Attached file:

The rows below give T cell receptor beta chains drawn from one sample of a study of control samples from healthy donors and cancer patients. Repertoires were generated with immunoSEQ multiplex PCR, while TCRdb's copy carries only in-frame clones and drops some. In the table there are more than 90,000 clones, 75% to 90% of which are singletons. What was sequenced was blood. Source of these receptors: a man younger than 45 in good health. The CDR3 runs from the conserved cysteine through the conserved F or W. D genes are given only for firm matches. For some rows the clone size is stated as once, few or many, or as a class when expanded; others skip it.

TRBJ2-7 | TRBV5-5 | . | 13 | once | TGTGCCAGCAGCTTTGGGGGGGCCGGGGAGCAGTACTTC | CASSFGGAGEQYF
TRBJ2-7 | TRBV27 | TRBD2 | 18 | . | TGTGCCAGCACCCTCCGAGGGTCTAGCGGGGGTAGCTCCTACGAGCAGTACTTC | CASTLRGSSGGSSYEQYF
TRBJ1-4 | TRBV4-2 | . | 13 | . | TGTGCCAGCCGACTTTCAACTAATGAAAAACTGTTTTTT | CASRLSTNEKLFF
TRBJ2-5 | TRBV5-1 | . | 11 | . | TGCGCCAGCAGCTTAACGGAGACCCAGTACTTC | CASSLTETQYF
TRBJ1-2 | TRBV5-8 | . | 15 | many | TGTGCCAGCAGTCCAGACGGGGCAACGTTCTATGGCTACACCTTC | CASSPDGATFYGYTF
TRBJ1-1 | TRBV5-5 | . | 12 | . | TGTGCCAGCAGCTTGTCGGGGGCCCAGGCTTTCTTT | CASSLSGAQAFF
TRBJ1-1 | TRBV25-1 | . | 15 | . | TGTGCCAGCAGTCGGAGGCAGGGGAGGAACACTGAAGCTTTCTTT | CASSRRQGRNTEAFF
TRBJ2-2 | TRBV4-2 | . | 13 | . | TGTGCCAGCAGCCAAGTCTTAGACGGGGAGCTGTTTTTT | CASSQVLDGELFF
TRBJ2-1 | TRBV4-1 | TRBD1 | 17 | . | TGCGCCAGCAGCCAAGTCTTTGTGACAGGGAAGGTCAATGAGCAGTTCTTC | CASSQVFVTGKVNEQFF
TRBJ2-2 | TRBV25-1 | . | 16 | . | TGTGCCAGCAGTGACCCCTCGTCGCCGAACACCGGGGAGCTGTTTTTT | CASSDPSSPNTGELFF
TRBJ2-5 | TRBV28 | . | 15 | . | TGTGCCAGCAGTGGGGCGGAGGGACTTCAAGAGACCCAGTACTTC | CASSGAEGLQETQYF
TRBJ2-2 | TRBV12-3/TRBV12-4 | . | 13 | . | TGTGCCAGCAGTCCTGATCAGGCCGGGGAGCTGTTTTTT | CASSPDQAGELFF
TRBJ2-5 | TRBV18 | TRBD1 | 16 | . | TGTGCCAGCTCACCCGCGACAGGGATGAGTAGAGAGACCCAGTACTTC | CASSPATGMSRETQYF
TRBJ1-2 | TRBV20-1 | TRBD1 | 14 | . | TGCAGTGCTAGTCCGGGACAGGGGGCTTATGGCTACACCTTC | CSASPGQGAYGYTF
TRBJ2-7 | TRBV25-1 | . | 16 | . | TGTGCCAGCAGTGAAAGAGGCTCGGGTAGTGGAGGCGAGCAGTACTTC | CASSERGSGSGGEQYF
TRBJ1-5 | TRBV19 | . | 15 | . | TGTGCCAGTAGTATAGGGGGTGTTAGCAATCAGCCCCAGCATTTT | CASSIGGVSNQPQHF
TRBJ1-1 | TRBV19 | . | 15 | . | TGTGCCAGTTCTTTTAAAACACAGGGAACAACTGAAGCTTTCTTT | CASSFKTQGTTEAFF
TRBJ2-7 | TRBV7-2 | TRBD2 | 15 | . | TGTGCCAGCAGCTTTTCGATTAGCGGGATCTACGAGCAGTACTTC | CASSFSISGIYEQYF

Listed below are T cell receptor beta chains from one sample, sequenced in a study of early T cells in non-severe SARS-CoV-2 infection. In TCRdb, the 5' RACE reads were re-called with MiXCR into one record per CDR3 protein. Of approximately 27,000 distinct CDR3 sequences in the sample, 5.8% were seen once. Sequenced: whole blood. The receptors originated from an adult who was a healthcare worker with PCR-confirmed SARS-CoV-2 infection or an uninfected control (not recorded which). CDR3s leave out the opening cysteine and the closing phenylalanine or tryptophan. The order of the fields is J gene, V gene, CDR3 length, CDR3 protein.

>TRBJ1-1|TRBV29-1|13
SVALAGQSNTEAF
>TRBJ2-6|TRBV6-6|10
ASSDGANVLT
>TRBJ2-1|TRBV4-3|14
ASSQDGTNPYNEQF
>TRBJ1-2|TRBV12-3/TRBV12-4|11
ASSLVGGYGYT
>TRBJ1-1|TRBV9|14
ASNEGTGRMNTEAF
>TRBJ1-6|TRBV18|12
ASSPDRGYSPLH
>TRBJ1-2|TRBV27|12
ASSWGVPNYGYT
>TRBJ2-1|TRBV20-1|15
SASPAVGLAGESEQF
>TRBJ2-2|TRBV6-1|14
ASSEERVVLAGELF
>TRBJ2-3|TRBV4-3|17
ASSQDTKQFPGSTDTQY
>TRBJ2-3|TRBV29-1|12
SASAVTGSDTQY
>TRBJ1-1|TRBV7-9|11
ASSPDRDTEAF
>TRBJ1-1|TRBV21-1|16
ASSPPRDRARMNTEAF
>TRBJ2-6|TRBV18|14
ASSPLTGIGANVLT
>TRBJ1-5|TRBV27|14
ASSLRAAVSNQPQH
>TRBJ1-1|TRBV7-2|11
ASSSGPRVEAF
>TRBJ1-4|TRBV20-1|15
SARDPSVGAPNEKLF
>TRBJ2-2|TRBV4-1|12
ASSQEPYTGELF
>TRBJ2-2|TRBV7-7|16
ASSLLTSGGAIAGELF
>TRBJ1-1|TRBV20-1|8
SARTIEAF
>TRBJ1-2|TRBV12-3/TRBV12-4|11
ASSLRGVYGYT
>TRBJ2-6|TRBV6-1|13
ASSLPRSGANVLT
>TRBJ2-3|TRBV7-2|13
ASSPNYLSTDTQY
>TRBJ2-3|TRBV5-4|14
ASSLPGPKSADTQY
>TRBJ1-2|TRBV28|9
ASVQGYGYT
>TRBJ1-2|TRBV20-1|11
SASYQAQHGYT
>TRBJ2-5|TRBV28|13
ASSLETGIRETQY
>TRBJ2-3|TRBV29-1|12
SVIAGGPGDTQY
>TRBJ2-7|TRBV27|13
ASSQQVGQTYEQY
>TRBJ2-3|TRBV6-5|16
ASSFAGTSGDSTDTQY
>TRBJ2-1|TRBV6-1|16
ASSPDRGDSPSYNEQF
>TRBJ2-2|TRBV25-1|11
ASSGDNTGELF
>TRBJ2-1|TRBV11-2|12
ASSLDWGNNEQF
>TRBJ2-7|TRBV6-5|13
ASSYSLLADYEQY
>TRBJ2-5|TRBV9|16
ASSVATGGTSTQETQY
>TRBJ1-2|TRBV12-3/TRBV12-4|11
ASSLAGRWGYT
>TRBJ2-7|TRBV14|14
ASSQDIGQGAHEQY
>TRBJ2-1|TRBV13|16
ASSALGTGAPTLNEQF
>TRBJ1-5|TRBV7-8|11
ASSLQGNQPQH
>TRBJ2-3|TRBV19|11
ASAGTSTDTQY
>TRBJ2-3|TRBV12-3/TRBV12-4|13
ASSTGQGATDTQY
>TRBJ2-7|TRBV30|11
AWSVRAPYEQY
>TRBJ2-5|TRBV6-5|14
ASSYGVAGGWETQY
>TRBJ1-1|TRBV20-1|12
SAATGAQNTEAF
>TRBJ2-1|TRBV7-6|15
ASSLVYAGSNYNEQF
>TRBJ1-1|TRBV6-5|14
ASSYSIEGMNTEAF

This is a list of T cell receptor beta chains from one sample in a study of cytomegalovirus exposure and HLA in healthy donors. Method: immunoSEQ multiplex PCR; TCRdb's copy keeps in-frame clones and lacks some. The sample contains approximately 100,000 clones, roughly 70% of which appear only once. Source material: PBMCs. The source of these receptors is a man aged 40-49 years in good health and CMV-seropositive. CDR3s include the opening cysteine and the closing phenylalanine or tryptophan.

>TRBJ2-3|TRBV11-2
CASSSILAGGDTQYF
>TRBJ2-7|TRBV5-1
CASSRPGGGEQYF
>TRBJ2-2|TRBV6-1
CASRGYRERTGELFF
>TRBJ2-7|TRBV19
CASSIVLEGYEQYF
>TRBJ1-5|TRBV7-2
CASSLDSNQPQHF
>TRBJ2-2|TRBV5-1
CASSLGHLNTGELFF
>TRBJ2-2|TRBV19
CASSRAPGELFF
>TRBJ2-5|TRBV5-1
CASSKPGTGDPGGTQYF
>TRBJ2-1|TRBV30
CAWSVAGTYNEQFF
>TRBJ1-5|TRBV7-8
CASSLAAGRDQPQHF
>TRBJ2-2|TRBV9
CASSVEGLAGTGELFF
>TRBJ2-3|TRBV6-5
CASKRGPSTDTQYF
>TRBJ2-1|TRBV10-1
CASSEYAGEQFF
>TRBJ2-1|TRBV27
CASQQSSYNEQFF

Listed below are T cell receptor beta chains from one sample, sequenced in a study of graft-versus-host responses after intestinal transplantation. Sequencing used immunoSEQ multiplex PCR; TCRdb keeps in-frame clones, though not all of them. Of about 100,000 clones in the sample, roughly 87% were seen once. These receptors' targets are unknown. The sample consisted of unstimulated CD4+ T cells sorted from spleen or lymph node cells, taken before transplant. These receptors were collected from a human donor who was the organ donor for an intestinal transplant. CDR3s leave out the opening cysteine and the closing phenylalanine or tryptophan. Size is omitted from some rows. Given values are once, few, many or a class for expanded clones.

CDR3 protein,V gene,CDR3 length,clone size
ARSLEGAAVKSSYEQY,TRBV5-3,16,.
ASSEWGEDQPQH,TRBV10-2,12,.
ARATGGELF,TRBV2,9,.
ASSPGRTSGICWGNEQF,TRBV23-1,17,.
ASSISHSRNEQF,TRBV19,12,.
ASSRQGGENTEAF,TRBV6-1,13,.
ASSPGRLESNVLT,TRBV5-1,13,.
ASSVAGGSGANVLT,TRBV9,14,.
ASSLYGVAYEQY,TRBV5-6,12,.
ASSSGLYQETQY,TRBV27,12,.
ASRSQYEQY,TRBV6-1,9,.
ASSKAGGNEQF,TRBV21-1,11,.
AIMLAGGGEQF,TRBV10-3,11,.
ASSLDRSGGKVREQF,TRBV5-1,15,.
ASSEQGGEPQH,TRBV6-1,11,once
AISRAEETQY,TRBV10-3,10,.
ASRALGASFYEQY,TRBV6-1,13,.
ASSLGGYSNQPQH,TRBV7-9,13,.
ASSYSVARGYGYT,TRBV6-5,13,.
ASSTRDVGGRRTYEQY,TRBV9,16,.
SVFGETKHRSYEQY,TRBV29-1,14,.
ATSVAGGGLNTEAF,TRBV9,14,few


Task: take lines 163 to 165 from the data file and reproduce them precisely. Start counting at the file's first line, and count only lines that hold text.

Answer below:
ASSTRDVGGRRTYEQY,TRBV9,16,.
SVFGETKHRSYEQY,TRBV29-1,14,.
ATSVAGGGLNTEAF,TRBV9,14,few